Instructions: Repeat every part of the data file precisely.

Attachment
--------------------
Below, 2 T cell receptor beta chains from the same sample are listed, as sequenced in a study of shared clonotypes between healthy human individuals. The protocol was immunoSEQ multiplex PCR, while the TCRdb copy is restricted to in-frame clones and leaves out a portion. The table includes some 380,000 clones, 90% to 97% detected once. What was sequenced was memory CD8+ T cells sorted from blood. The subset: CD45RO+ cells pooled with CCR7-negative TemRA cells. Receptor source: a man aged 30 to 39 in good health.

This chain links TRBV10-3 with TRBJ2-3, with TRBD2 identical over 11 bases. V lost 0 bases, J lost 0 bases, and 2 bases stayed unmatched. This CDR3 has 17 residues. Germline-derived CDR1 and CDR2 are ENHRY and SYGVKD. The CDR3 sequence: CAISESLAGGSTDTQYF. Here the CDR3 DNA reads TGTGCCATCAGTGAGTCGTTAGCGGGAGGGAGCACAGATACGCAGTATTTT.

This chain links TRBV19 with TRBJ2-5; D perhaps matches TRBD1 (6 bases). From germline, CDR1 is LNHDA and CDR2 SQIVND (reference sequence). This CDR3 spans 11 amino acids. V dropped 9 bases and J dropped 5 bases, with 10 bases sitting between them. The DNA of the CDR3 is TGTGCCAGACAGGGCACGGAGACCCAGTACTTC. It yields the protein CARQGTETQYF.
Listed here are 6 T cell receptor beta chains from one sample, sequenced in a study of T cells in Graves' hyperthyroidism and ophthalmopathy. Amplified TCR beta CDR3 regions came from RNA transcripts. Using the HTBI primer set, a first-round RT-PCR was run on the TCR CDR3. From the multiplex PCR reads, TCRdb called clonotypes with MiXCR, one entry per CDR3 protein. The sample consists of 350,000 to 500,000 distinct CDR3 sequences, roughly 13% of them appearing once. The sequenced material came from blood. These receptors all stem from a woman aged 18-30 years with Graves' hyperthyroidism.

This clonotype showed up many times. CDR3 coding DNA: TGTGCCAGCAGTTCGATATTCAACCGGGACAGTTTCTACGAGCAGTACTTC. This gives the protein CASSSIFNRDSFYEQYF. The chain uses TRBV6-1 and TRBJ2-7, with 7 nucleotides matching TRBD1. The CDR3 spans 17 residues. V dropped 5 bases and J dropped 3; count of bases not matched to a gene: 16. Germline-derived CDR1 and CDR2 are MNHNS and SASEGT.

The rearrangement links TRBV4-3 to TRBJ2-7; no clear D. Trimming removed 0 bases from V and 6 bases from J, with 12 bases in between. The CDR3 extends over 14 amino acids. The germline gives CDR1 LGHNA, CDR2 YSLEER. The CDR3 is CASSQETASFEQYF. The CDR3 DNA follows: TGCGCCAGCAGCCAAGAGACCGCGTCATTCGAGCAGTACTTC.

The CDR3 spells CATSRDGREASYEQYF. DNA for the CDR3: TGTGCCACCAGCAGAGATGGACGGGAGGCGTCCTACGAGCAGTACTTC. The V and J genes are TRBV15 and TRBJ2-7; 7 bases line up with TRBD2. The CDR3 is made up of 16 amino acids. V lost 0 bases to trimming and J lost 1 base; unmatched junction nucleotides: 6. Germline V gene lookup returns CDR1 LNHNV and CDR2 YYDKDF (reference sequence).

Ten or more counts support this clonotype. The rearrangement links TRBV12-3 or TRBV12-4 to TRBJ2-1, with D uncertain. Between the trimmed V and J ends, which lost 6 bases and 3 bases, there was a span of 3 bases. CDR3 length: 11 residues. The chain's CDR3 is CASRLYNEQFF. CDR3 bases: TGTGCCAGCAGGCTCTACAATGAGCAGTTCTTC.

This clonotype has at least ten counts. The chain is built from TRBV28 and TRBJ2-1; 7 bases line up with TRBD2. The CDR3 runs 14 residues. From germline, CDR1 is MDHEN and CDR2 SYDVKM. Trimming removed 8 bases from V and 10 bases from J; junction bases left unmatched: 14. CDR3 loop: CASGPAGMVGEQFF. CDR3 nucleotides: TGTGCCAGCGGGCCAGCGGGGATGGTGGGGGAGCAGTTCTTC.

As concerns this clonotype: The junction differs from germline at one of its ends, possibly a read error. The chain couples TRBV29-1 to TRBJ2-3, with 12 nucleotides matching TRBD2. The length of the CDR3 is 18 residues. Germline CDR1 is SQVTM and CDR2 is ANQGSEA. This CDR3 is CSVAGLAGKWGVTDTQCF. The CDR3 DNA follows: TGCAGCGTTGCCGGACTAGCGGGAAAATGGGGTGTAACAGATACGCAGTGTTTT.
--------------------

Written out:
Below, 2 T cell receptor beta chains from the same sample are listed, as sequenced in a study of shared clonotypes between healthy human individuals. The protocol was immunoSEQ multiplex PCR, while the TCRdb copy is restricted to in-frame clones and leaves out a portion. The table includes some 380,000 clones, 90% to 97% detected once. What was sequenced was memory CD8+ T cells sorted from blood. The subset: CD45RO+ cells pooled with CCR7-negative TemRA cells. Receptor source: a man aged 30 to 39 in good health.

This chain links TRBV10-3 with TRBJ2-3, with TRBD2 identical over 11 bases. V lost 0 bases, J lost 0 bases, and 2 bases stayed unmatched. This CDR3 has 17 residues. Germline-derived CDR1 and CDR2 are ENHRY and SYGVKD. The CDR3 sequence: CAISESLAGGSTDTQYF. Here the CDR3 DNA reads TGTGCCATCAGTGAGTCGTTAGCGGGAGGGAGCACAGATACGCAGTATTTT.

This chain links TRBV19 with TRBJ2-5; D perhaps matches TRBD1 (6 bases). From germline, CDR1 is LNHDA and CDR2 SQIVND (reference sequence). This CDR3 spans 11 amino acids. V dropped 9 bases and J dropped 5 bases, with 10 bases sitting between them. The DNA of the CDR3 is TGTGCCAGACAGGGCACGGAGACCCAGTACTTC. It yields the protein CARQGTETQYF.
Listed here are 6 T cell receptor beta chains from one sample, sequenced in a study of T cells in Graves' hyperthyroidism and ophthalmopathy. Amplified TCR beta CDR3 regions came from RNA transcripts. Using the HTBI primer set, a first-round RT-PCR was run on the TCR CDR3. From the multiplex PCR reads, TCRdb called clonotypes with MiXCR, one entry per CDR3 protein. The sample consists of 350,000 to 500,000 distinct CDR3 sequences, roughly 13% of them appearing once. The sequenced material came from blood. These receptors all stem from a woman aged 18-30 years with Graves' hyperthyroidism.

This clonotype showed up many times. CDR3 coding DNA: TGTGCCAGCAGTTCGATATTCAACCGGGACAGTTTCTACGAGCAGTACTTC. This gives the protein CASSSIFNRDSFYEQYF. The chain uses TRBV6-1 and TRBJ2-7, with 7 nucleotides matching TRBD1. The CDR3 spans 17 residues. V dropped 5 bases and J dropped 3; count of bases not matched to a gene: 16. Germline-derived CDR1 and CDR2 are MNHNS and SASEGT.

The rearrangement links TRBV4-3 to TRBJ2-7; no clear D. Trimming removed 0 bases from V and 6 bases from J, with 12 bases in between. The CDR3 extends over 14 amino acids. The germline gives CDR1 LGHNA, CDR2 YSLEER. The CDR3 is CASSQETASFEQYF. The CDR3 DNA follows: TGCGCCAGCAGCCAAGAGACCGCGTCATTCGAGCAGTACTTC.

The CDR3 spells CATSRDGREASYEQYF. DNA for the CDR3: TGTGCCACCAGCAGAGATGGACGGGAGGCGTCCTACGAGCAGTACTTC. The V and J genes are TRBV15 and TRBJ2-7; 7 bases line up with TRBD2. The CDR3 is made up of 16 amino acids. V lost 0 bases to trimming and J lost 1 base; unmatched junction nucleotides: 6. Germline V gene lookup returns CDR1 LNHNV and CDR2 YYDKDF (reference sequence).

Ten or more counts support this clonotype. The rearrangement links TRBV12-3 or TRBV12-4 to TRBJ2-1, with D uncertain. Between the trimmed V and J ends, which lost 6 bases and 3 bases, there was a span of 3 bases. CDR3 length: 11 residues. The chain's CDR3 is CASRLYNEQFF. CDR3 bases: TGTGCCAGCAGGCTCTACAATGAGCAGTTCTTC.

This clonotype has at least ten counts. The chain is built from TRBV28 and TRBJ2-1; 7 bases line up with TRBD2. The CDR3 runs 14 residues. From germline, CDR1 is MDHEN and CDR2 SYDVKM. Trimming removed 8 bases from V and 10 bases from J; junction bases left unmatched: 14. CDR3 loop: CASGPAGMVGEQFF. CDR3 nucleotides: TGTGCCAGCGGGCCAGCGGGGATGGTGGGGGAGCAGTTCTTC.

As concerns this clonotype: The junction differs from germline at one of its ends, possibly a read error. The chain couples TRBV29-1 to TRBJ2-3, with 12 nucleotides matching TRBD2. The length of the CDR3 is 18 residues. Germline CDR1 is SQVTM and CDR2 is ANQGSEA. This CDR3 is CSVAGLAGKWGVTDTQCF. The CDR3 DNA follows: TGCAGCGTTGCCGGACTAGCGGGAAAATGGGGTGTAACAGATACGCAGTGTTTT.